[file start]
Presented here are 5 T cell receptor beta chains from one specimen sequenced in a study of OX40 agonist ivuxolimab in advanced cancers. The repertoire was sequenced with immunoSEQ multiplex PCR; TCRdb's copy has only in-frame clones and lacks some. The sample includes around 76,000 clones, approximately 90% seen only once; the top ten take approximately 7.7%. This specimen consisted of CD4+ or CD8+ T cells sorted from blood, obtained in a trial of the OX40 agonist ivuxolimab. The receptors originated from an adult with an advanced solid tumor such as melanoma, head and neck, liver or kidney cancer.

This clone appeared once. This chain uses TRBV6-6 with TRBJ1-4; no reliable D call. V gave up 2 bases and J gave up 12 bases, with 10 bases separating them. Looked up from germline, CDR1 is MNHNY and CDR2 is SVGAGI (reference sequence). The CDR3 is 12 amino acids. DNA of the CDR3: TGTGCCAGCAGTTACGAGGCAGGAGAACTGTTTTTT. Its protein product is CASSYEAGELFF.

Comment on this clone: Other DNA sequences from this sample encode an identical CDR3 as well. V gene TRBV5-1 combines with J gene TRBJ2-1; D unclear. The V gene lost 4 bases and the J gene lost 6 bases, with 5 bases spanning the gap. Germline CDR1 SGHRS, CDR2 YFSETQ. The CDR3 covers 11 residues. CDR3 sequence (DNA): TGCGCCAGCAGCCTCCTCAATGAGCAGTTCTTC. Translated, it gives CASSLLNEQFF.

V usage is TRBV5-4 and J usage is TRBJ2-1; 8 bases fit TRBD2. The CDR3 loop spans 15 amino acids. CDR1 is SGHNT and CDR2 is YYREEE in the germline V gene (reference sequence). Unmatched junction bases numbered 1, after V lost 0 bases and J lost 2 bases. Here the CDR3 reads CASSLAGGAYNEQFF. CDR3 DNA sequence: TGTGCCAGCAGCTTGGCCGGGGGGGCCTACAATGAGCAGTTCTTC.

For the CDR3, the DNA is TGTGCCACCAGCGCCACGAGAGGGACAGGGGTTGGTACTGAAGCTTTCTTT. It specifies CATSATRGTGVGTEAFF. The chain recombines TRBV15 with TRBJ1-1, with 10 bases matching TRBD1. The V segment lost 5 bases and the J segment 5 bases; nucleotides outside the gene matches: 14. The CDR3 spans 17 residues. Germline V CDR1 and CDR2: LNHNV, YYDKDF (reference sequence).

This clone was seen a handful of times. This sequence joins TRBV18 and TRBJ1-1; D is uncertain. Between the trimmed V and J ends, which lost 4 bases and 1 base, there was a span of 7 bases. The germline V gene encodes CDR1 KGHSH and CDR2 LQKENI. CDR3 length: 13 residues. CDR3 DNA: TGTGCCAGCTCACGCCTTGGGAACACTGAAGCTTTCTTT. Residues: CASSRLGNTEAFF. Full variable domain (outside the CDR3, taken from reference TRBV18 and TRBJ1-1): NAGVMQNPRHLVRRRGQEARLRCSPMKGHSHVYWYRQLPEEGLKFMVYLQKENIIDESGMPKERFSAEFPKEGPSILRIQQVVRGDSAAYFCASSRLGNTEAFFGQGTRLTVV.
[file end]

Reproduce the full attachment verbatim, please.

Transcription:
Presented here are 5 T cell receptor beta chains from one specimen sequenced in a study of OX40 agonist ivuxolimab in advanced cancers. The repertoire was sequenced with immunoSEQ multiplex PCR; TCRdb's copy has only in-frame clones and lacks some. The sample includes around 76,000 clones, approximately 90% seen only once; the top ten take approximately 7.7%. This specimen consisted of CD4+ or CD8+ T cells sorted from blood, obtained in a trial of the OX40 agonist ivuxolimab. The receptors originated from an adult with an advanced solid tumor such as melanoma, head and neck, liver or kidney cancer.

This clone appeared once. This chain uses TRBV6-6 with TRBJ1-4; no reliable D call. V gave up 2 bases and J gave up 12 bases, with 10 bases separating them. Looked up from germline, CDR1 is MNHNY and CDR2 is SVGAGI (reference sequence). The CDR3 is 12 amino acids. DNA of the CDR3: TGTGCCAGCAGTTACGAGGCAGGAGAACTGTTTTTT. Its protein product is CASSYEAGELFF.

Comment on this clone: Other DNA sequences from this sample encode an identical CDR3 as well. V gene TRBV5-1 combines with J gene TRBJ2-1; D unclear. The V gene lost 4 bases and the J gene lost 6 bases, with 5 bases spanning the gap. Germline CDR1 SGHRS, CDR2 YFSETQ. The CDR3 covers 11 residues. CDR3 sequence (DNA): TGCGCCAGCAGCCTCCTCAATGAGCAGTTCTTC. Translated, it gives CASSLLNEQFF.

V usage is TRBV5-4 and J usage is TRBJ2-1; 8 bases fit TRBD2. The CDR3 loop spans 15 amino acids. CDR1 is SGHNT and CDR2 is YYREEE in the germline V gene (reference sequence). Unmatched junction bases numbered 1, after V lost 0 bases and J lost 2 bases. Here the CDR3 reads CASSLAGGAYNEQFF. CDR3 DNA sequence: TGTGCCAGCAGCTTGGCCGGGGGGGCCTACAATGAGCAGTTCTTC.

For the CDR3, the DNA is TGTGCCACCAGCGCCACGAGAGGGACAGGGGTTGGTACTGAAGCTTTCTTT. It specifies CATSATRGTGVGTEAFF. The chain recombines TRBV15 with TRBJ1-1, with 10 bases matching TRBD1. The V segment lost 5 bases and the J segment 5 bases; nucleotides outside the gene matches: 14. The CDR3 spans 17 residues. Germline V CDR1 and CDR2: LNHNV, YYDKDF (reference sequence).

This clone was seen a handful of times. This sequence joins TRBV18 and TRBJ1-1; D is uncertain. Between the trimmed V and J ends, which lost 4 bases and 1 base, there was a span of 7 bases. The germline V gene encodes CDR1 KGHSH and CDR2 LQKENI. CDR3 length: 13 residues. CDR3 DNA: TGTGCCAGCTCACGCCTTGGGAACACTGAAGCTTTCTTT. Residues: CASSRLGNTEAFF. Full variable domain (outside the CDR3, taken from reference TRBV18 and TRBJ1-1): NAGVMQNPRHLVRRRGQEARLRCSPMKGHSHVYWYRQLPEEGLKFMVYLQKENIIDESGMPKERFSAEFPKEGPSILRIQQVVRGDSAAYFCASSRLGNTEAFFGQGTRLTVV.